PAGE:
For the fourth year in a row, crime in Saugerties is down, according to the year-end crime report released by police chief Joseph Sinagra.
Arrests were also down from 583 in 2015 to 410 last year. Of those, felony arrests decreased from 48 to 43, misdemeanors from 266 to 176 and violations from 269 to 191.
Burglaries increased from 31 in 2015 to 39 last year, while larcenies decreased from 30 to 17.
The chief cautions that the numbers in the report reflect only cases handled by the Saugerties police and do not include those handled by the state police, sheriff’s office, or the state Department of Environmental Conservation police.
Sinagra pointed out that in 2015 there were no murders, but in 2016 there were two, both the result of domestic violence incidents. In both cases, Sinagra said they were either committed by a non-resident or by someone who had recently moved to Saugerties.
Domestic violence incidents, even with the two murders, both of which were quickly solved by police, have shown a decrease over the last three years with 296 reported incidents in 2014, 278 in 2015, and 253 last year.
Sinagra attributed the reduction to awareness efforts by the department including the purple-and-white police car that lets victims of violence know that there is help available, and education efforts which start at the high school level.
Motorists and pedestrians will soon see a stepped-up enforcement by police to try and reduce the number of walkers getting hit by vehicles. Two years ago, after a number of pedestrians were hit and one was killed, police began a public awareness program that included ticketing motorists who did not obey state laws and ticketing pedestrians who did not cross in crosswalks. There was a reduction in the number of people hit from 14 in 2013 to seven in 2014 and five in 2015, “but the increase to six last year will mean we have to keep beating the drum about pedestrian safety,” Sinagra said.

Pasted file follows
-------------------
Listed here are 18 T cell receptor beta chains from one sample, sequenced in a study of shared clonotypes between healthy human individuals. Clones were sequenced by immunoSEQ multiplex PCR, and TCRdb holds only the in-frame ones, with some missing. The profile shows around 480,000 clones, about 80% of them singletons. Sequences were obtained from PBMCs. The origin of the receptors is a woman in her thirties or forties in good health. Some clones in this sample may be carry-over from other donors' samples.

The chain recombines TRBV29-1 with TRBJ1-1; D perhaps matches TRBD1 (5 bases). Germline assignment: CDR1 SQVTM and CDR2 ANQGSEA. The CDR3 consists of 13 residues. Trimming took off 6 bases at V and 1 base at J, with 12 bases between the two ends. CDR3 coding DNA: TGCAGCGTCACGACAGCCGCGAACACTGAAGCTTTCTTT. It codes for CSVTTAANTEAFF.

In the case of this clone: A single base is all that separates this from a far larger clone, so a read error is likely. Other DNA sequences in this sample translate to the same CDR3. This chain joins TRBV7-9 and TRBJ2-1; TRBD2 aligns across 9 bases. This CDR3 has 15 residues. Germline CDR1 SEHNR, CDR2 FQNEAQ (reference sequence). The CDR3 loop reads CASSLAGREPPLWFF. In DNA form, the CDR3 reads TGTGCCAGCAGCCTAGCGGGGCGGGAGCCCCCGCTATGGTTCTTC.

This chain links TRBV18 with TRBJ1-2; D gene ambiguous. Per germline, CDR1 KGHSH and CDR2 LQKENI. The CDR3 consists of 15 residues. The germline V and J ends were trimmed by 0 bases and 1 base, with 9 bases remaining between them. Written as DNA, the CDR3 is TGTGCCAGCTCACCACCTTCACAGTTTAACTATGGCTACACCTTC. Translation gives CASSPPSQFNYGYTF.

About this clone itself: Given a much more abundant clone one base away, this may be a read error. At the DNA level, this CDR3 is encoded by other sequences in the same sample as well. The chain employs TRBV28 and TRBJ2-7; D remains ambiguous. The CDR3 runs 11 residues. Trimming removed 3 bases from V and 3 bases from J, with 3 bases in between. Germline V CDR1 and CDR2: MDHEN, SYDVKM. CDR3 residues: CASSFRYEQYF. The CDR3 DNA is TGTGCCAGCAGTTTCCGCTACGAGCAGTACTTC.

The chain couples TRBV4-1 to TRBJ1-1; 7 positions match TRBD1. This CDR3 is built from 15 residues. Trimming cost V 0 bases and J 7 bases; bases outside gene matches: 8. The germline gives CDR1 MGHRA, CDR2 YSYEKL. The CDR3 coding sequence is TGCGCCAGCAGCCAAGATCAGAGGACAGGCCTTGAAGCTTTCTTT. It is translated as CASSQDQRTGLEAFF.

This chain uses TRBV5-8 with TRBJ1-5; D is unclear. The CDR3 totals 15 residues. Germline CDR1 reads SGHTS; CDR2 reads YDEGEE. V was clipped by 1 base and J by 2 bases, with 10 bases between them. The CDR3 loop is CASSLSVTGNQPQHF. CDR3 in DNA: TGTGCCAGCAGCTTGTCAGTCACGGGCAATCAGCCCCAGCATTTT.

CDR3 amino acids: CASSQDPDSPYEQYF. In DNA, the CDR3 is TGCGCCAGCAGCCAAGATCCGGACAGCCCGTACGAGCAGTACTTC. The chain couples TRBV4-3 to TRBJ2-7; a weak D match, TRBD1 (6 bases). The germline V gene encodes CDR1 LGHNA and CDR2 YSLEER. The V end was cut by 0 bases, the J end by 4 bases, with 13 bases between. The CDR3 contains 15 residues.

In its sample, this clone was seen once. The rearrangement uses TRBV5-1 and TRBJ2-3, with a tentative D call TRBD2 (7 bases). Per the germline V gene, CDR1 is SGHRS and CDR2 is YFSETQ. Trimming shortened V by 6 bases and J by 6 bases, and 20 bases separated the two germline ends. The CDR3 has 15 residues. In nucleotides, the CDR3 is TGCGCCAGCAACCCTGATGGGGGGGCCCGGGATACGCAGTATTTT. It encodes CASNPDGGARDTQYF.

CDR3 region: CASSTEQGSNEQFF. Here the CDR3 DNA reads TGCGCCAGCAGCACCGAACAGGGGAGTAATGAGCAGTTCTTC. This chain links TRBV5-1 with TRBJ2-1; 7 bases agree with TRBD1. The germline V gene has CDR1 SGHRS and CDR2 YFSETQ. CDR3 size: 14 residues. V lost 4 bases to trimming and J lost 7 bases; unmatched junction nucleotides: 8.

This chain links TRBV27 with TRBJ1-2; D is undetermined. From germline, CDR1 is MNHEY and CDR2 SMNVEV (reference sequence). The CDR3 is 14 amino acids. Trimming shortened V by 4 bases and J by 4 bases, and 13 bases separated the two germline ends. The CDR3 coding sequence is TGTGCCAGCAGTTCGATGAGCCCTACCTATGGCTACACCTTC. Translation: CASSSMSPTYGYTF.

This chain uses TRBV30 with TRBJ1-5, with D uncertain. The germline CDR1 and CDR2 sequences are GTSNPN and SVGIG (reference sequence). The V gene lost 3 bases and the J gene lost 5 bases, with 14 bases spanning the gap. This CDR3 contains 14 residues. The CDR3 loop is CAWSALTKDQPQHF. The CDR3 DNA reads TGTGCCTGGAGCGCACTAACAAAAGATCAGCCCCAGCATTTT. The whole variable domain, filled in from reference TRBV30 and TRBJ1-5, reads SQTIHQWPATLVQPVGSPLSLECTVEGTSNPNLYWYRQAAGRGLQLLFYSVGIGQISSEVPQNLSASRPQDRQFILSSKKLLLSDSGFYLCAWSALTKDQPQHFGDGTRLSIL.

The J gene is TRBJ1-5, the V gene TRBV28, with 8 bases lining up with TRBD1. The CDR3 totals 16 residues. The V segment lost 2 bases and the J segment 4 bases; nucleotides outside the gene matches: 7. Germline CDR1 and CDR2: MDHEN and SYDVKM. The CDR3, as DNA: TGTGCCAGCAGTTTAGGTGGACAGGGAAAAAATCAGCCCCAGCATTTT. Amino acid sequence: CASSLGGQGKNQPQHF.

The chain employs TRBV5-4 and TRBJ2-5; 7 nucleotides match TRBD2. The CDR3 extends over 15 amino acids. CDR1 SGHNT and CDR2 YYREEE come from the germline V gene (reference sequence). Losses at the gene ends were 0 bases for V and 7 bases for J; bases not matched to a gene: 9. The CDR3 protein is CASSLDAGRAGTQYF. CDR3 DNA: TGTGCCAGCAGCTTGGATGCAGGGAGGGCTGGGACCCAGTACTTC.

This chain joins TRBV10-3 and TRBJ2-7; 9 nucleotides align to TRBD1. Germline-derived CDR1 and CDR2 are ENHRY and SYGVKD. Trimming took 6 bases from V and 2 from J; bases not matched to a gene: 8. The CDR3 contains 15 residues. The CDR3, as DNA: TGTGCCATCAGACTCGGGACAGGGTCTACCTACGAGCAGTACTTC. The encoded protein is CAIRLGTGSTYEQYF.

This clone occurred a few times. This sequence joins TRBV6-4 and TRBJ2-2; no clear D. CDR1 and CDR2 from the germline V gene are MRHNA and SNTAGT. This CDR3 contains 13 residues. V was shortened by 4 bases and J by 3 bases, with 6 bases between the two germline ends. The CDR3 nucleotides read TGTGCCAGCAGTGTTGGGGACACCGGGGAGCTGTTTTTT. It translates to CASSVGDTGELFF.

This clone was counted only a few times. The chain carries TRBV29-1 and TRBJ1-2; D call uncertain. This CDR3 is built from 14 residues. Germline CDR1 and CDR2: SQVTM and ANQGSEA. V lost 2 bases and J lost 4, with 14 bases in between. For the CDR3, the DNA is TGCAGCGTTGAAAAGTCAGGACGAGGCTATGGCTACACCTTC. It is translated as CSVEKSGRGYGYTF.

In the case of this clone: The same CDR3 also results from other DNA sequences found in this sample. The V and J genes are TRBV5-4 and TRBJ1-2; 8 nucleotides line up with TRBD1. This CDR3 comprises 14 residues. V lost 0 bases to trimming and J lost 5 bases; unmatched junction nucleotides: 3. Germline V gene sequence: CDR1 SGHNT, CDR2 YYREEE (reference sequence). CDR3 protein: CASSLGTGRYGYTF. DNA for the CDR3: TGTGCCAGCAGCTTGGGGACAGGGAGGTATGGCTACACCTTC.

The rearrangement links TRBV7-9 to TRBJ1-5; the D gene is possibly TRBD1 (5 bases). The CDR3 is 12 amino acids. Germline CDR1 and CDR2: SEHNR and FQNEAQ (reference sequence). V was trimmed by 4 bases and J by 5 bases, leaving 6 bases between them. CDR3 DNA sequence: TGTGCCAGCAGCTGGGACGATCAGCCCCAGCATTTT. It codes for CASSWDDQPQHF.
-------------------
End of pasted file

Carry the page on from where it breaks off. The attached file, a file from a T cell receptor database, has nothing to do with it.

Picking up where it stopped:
A new safety campaign will begin this spring, and the state is making funds available to police departments to enforce it.
In addition to the decrease in overall crime, police also handled fewer calls. A total of 19,461 units were dispatched last year as compared to 21,435 the previous year.
The burglary increase was the result of a rash of vehicle break-ins last year, Sinagra said. These are usually crimes of opportunity committee by youths 14 to 20 years old, he added. And in every case the vehicles broken into where the ones that were left unlocked. In two of the cases handguns that were left in unlocked cars were stolen. One has been recovered, Sinagra said.
Sex offenses decreased from 20 in 2015 to 16 last year. There are 35 registered sex offenders in Saugerties.
Sinagra said a quick-thinking youngster may have prevented an offense earlier this week. The youngster had just gotten off a bus from school in the area of Route 9W and Arthur Lane when a car pulled up alongside him, and the driver asked him if he wanted a ride. “The youngster ran away and we were called,” Sinagra said.
Sinagra would like to see narcotics-related crimes reduced. Last year police made 18 narcotics arrests, plus 29 arrests for small quantities of marijuana.
To help reduce the amount of narcotics in Saugerties, Sinagra wants to have his department join Urgent, the county’s anti-narcotics task force. He said the problem was getting to the point were further steps need to be taken to reduce it in Saugerties through education and law enforcement.
Quoting the 19th-century British police official Sir Robert Peel, Sinagra said, “The test of police efficiency is the absence of crime and disorder, not the visible evidence of police action dealing with it.”